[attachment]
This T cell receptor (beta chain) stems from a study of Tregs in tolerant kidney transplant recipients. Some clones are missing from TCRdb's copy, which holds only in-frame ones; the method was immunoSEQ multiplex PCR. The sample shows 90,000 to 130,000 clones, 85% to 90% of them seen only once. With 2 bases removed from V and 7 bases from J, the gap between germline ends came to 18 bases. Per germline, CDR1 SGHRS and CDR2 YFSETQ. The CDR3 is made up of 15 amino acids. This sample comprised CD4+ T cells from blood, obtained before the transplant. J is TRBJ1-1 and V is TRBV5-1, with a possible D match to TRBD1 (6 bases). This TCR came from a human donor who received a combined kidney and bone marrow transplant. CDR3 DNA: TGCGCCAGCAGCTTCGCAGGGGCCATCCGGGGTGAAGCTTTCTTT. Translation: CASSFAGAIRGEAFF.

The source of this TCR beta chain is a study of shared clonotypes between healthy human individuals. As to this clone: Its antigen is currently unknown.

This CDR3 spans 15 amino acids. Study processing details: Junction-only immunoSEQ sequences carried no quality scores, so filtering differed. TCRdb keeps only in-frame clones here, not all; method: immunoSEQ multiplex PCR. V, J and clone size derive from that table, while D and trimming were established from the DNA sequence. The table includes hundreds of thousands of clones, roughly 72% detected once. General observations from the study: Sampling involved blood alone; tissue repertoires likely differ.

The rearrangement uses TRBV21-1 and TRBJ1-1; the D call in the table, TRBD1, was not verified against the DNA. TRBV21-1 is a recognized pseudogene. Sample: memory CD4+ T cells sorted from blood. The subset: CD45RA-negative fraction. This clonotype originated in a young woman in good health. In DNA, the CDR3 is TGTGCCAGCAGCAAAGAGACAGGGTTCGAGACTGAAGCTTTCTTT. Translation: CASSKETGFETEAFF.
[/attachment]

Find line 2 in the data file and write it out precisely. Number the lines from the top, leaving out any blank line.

The source of this TCR beta chain is a study of shared clonotypes between healthy human individuals. As to this clone: Its antigen is currently unknown.